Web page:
From left: Microinsurance Network Interim Executive Director Henk Van Oosterhout, 12th IMIC Organising Committee Chairman Dr. Jagath Alwis, Munich Re Foundation Vice Chairman Dirk Reinhard and Insurance Association of Sri Lanka President Dirk Pereira at the press conference – Pix by Lasantha Kumara
By Charumini de Silva
Sri Lanka’s insurance services is still only limited to upper and middle income groups, whilst insurance penetration among the lower income segment of the population continues to lag behind industry norms, a report said.
According to ‘Landscape of Microinsurance in Sri Lanka Report 2016’, Microinsurance penetration in the country is a meagre 6.9%. With 24% of the country’s population living on less than $ 2 a day, health is the major risk faced by poor households and given this context the poor are extremely vulnerable due to lack of a safety net in a state of an emergency.
Making a presentation on the ‘Landscape of microinsurance in Sri Lanka’ at the 12th Annual International Microinsurance Conference which kicked off on Tuesday in Colombo Microinsurance Network Interim Executive Director Henk van Oosterhout said although the country has a relatively strong micro finance sector, microinsurance has not been given the same kind of attention.
Hosted for the first time by Insurance Association of Sri Lanka (IASL) in collaboration with the Munich Re Foundation and Micro Insurance Network, the conference aims at providing a suitable platform for insurers, re-insurers, insurance/re-insurance brokers, micro credit agents, insurance regulators, international donor agencies as well as organisations like the World Bank Group and ILO, to meet and exchange views and ideas on the topic of insurance and discuss issues pertaining to the development of microinsurance. The three-day conference is attended with a total of 400 participants from over 50 countries.
According to the report there are no special regulatory provisions in Sri Lanka at present for microinsurance and as a result a number of informal microinsurance schemes operate outside the insurance law. In addition, the regulation of the industry act does not include any provision on the regulation and supervision of mutual insurance companies.
“One of the major challenges the report highlights for the microinsurance coverage in the country was the high administrative costs. As a result, registered insurers are unwilling to market affordable micro-insurance products to the lower income sector as the transaction is not perceived as profitable. Also the low capacity of poverty ridden households to pay premiums also discourages insurance companies which results in a vicious cycle,” van Oosterhout added.
It was pointed out that a few NGOs provide microinsurance services to poor households’ at affordable prices, but operate outside the insurance law.
Emphasising that there is a huge market potential to grow in microinsurance in Sri Lanka, he however said that it needs an enabling environment and support from the mobile network operators (MNOs) in the market to expand the distribution.
Munich Re Foundation Vice Chairman Dirk Reinhard said micro credits and loans are well known, where it helps people prevent fallback into poverty. However, the key problem is that insurance for the low income sector is not available and insurance penetration in this sector is very low.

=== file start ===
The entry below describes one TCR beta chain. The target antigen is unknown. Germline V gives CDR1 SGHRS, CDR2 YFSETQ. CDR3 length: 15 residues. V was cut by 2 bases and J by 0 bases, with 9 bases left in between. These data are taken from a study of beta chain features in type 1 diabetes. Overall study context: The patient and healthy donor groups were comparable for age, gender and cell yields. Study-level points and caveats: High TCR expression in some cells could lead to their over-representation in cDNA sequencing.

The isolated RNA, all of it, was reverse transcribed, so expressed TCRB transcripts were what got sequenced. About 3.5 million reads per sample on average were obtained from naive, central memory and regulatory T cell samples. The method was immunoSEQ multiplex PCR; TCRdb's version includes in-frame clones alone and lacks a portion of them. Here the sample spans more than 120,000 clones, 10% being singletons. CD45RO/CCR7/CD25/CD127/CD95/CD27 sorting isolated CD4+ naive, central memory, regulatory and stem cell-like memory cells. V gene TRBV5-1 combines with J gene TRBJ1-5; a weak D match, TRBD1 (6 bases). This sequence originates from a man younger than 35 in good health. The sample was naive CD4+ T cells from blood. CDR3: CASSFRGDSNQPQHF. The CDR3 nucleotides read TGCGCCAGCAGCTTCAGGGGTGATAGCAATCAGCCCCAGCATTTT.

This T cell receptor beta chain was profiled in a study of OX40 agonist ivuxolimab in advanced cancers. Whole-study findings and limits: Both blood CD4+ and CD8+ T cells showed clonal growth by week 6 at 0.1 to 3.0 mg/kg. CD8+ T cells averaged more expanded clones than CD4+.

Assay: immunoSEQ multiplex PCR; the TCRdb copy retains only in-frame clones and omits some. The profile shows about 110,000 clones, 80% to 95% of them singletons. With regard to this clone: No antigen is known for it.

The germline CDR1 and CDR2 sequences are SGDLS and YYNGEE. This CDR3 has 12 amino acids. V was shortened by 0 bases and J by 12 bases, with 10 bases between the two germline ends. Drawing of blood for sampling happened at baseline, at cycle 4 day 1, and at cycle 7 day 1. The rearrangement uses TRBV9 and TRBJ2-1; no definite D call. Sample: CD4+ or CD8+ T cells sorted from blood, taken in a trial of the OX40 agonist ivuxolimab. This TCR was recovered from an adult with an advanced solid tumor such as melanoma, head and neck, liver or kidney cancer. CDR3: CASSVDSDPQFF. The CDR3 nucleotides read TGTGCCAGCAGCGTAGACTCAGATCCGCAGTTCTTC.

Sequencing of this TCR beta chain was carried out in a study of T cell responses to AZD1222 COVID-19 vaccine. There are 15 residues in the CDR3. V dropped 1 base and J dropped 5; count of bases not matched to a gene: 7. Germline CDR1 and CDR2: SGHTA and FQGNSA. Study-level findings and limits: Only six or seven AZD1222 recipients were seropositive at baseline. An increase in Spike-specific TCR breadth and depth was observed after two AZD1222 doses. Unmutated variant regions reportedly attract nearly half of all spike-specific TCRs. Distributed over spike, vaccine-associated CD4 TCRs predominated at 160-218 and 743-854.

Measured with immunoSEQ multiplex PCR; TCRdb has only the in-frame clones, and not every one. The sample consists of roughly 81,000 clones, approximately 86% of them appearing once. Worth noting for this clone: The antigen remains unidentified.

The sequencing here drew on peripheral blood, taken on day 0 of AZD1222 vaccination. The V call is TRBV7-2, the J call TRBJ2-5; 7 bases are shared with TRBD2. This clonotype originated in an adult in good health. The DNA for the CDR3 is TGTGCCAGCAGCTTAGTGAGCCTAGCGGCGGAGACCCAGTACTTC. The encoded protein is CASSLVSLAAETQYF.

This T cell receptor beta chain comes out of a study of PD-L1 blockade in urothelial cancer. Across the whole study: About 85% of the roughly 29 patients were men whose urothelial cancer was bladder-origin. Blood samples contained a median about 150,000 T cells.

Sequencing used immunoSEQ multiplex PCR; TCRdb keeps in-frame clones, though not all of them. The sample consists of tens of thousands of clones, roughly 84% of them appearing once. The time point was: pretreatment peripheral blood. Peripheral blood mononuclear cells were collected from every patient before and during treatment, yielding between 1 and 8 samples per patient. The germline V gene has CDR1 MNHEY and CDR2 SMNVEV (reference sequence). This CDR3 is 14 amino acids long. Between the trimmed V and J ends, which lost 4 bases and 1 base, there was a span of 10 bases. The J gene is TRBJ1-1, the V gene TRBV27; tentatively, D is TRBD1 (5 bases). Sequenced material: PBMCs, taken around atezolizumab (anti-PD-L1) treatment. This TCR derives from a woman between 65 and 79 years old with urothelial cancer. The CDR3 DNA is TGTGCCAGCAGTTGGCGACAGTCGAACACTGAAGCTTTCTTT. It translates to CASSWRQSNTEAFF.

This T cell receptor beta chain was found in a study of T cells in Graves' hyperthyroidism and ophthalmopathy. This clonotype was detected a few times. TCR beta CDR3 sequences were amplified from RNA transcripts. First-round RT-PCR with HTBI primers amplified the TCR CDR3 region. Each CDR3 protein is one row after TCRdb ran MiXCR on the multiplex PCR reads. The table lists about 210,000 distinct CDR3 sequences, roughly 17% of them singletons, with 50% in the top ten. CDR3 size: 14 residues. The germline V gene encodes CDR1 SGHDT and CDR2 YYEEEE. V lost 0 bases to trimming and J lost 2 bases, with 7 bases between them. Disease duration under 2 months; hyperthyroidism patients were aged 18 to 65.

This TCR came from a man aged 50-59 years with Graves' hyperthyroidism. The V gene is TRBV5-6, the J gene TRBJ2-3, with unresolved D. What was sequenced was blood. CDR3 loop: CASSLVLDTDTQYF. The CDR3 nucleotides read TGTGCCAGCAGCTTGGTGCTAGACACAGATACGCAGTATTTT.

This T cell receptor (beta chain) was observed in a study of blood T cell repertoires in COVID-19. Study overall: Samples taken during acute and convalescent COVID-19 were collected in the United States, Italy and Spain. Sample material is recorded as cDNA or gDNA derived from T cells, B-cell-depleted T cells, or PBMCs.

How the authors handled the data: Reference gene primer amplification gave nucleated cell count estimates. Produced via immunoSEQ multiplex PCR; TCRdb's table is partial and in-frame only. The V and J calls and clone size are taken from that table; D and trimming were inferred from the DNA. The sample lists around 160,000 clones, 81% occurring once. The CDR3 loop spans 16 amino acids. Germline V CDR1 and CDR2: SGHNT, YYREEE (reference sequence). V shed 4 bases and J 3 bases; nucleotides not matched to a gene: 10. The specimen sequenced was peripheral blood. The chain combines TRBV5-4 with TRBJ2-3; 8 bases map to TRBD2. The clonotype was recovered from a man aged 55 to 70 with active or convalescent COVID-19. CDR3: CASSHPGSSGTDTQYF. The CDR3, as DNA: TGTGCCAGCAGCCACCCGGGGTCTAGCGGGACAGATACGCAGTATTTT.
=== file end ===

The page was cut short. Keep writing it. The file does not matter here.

He stressed that looking at the landscape study done on Sri Lanka they found that in terms of overall protection against any quick disaster it is hardly accessible.
“We want to change this with improved accessibility and improved access to insurance. To change these insurance companies need to get to the regulators, donors, distributions channels like MNOs,” he added.
Noting that ‘mobile insurance’ is a hot topic he said technology is driving the market. “Technology is certainly a driver of growth. The use of mobile phones is rapidly growing and future of financial services is predicted that insurance industry and financial industry will be the most disrupted by technology.”
Despite that technology will get the cost down, he pointed that it will certainly not solve all problems relating to areas such as regulation and education. “End of the day what’s important for the clients is that insurance creates value for them. We need to talk about value creation especially in the sectors of low income market,” Reinhard added.
Highlighting on regulatory microinsurance landscape of Sri Lanka IASL President Dirk Pereira said that the insurance community’s willingness to boost the microinsurance capabilities of the country especially in terms of the regulatory framework.
“At a macro level the regulator has made some substantial changes introducing risk base capital at the start of this year and requiring life and general insurance companies to segregate their businesses. All of these things we believe is positive from a macro insurance perspective” Pereira stressed.
He pointed that whether it is life or general insurance the regulatory framework from a micro finance perspective as well as a microinsurance perspective is reasonably well laid and overlaid by the Government’s commitment to alleviate poverty.
Pereira also acknowledged that there is clearly a protection and a retirement gap in Sri Lanka and insisted insurers and all the other stakeholders to work together to close those gaps.
He elaborated on the promise of microinsurance as the next growth driver for the insurance industry. “I believe that the regulator had identified that if we are to expand the opportunity for insurance in Sri Lanka, microinsurance was a segment that would help propel that growth.”